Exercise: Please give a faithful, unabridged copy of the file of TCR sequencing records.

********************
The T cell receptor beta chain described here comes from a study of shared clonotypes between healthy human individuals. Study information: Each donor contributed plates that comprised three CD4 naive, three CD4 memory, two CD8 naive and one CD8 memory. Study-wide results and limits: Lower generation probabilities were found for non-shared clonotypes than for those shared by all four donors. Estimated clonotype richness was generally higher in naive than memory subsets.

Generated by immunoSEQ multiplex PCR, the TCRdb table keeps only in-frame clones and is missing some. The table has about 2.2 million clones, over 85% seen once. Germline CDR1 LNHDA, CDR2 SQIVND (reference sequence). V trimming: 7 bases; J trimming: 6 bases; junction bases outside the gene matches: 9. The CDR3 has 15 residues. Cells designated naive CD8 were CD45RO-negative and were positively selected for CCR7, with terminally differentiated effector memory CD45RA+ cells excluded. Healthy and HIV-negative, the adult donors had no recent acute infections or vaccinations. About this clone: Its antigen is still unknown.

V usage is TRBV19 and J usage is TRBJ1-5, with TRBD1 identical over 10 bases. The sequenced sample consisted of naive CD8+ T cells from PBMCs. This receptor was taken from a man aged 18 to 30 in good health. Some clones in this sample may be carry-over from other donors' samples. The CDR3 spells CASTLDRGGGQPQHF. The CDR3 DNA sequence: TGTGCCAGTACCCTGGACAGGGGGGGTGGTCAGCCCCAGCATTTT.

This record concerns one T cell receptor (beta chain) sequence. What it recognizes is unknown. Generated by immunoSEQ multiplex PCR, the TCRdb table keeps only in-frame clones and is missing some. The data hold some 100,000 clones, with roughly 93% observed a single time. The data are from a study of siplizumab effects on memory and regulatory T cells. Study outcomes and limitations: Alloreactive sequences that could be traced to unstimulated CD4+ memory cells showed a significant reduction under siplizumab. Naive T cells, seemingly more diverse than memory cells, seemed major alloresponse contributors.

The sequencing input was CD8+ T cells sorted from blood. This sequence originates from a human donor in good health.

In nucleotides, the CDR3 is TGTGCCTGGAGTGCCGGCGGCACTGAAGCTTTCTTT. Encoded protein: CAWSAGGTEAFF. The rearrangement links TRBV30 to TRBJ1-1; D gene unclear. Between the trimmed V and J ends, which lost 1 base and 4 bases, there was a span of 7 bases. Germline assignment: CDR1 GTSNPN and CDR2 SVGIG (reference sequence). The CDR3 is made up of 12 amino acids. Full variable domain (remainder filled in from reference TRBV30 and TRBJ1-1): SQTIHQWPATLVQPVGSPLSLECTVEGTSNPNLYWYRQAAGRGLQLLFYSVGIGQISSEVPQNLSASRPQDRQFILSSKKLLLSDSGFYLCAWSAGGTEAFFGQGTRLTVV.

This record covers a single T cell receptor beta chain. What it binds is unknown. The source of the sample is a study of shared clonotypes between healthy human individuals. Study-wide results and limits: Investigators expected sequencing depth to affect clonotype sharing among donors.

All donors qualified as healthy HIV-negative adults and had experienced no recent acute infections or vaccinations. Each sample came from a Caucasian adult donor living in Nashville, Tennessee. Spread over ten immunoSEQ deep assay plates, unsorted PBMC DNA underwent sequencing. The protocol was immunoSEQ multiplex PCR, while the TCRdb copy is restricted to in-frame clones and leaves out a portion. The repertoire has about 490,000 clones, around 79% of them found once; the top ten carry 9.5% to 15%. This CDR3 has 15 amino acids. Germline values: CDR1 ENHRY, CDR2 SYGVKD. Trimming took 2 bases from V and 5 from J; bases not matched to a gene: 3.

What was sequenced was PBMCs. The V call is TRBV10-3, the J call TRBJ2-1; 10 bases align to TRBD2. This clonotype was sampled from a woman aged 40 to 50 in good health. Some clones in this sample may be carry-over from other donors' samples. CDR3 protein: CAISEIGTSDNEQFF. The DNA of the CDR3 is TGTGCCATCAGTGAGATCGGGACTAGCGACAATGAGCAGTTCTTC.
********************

The T cell receptor beta chain described here comes from a study of shared clonotypes between healthy human individuals. Study information: Each donor contributed plates that comprised three CD4 naive, three CD4 memory, two CD8 naive and one CD8 memory. Study-wide results and limits: Lower generation probabilities were found for non-shared clonotypes than for those shared by all four donors. Estimated clonotype richness was generally higher in naive than memory subsets.

Generated by immunoSEQ multiplex PCR, the TCRdb table keeps only in-frame clones and is missing some. The table has about 2.2 million clones, over 85% seen once. Germline CDR1 LNHDA, CDR2 SQIVND (reference sequence). V trimming: 7 bases; J trimming: 6 bases; junction bases outside the gene matches: 9. The CDR3 has 15 residues. Cells designated naive CD8 were CD45RO-negative and were positively selected for CCR7, with terminally differentiated effector memory CD45RA+ cells excluded. Healthy and HIV-negative, the adult donors had no recent acute infections or vaccinations. About this clone: Its antigen is still unknown.

V usage is TRBV19 and J usage is TRBJ1-5, with TRBD1 identical over 10 bases. The sequenced sample consisted of naive CD8+ T cells from PBMCs. This receptor was taken from a man aged 18 to 30 in good health. Some clones in this sample may be carry-over from other donors' samples. The CDR3 spells CASTLDRGGGQPQHF. The CDR3 DNA sequence: TGTGCCAGTACCCTGGACAGGGGGGGTGGTCAGCCCCAGCATTTT.

This record concerns one T cell receptor (beta chain) sequence. What it recognizes is unknown. Generated by immunoSEQ multiplex PCR, the TCRdb table keeps only in-frame clones and is missing some. The data hold some 100,000 clones, with roughly 93% observed a single time. The data are from a study of siplizumab effects on memory and regulatory T cells. Study outcomes and limitations: Alloreactive sequences that could be traced to unstimulated CD4+ memory cells showed a significant reduction under siplizumab. Naive T cells, seemingly more diverse than memory cells, seemed major alloresponse contributors.

The sequencing input was CD8+ T cells sorted from blood. This sequence originates from a human donor in good health.

In nucleotides, the CDR3 is TGTGCCTGGAGTGCCGGCGGCACTGAAGCTTTCTTT. Encoded protein: CAWSAGGTEAFF. The rearrangement links TRBV30 to TRBJ1-1; D gene unclear. Between the trimmed V and J ends, which lost 1 base and 4 bases, there was a span of 7 bases. Germline assignment: CDR1 GTSNPN and CDR2 SVGIG (reference sequence). The CDR3 is made up of 12 amino acids. Full variable domain (remainder filled in from reference TRBV30 and TRBJ1-1): SQTIHQWPATLVQPVGSPLSLECTVEGTSNPNLYWYRQAAGRGLQLLFYSVGIGQISSEVPQNLSASRPQDRQFILSSKKLLLSDSGFYLCAWSAGGTEAFFGQGTRLTVV.

This record covers a single T cell receptor beta chain. What it binds is unknown. The source of the sample is a study of shared clonotypes between healthy human individuals. Study-wide results and limits: Investigators expected sequencing depth to affect clonotype sharing among donors.

All donors qualified as healthy HIV-negative adults and had experienced no recent acute infections or vaccinations. Each sample came from a Caucasian adult donor living in Nashville, Tennessee. Spread over ten immunoSEQ deep assay plates, unsorted PBMC DNA underwent sequencing. The protocol was immunoSEQ multiplex PCR, while the TCRdb copy is restricted to in-frame clones and leaves out a portion. The repertoire has about 490,000 clones, around 79% of them found once; the top ten carry 9.5% to 15%. This CDR3 has 15 amino acids. Germline values: CDR1 ENHRY, CDR2 SYGVKD. Trimming took 2 bases from V and 5 from J; bases not matched to a gene: 3.

What was sequenced was PBMCs. The V call is TRBV10-3, the J call TRBJ2-1; 10 bases align to TRBD2. This clonotype was sampled from a woman aged 40 to 50 in good health. Some clones in this sample may be carry-over from other donors' samples. CDR3 protein: CAISEIGTSDNEQFF. The DNA of the CDR3 is TGTGCCATCAGTGAGATCGGGACTAGCGACAATGAGCAGTTCTTC.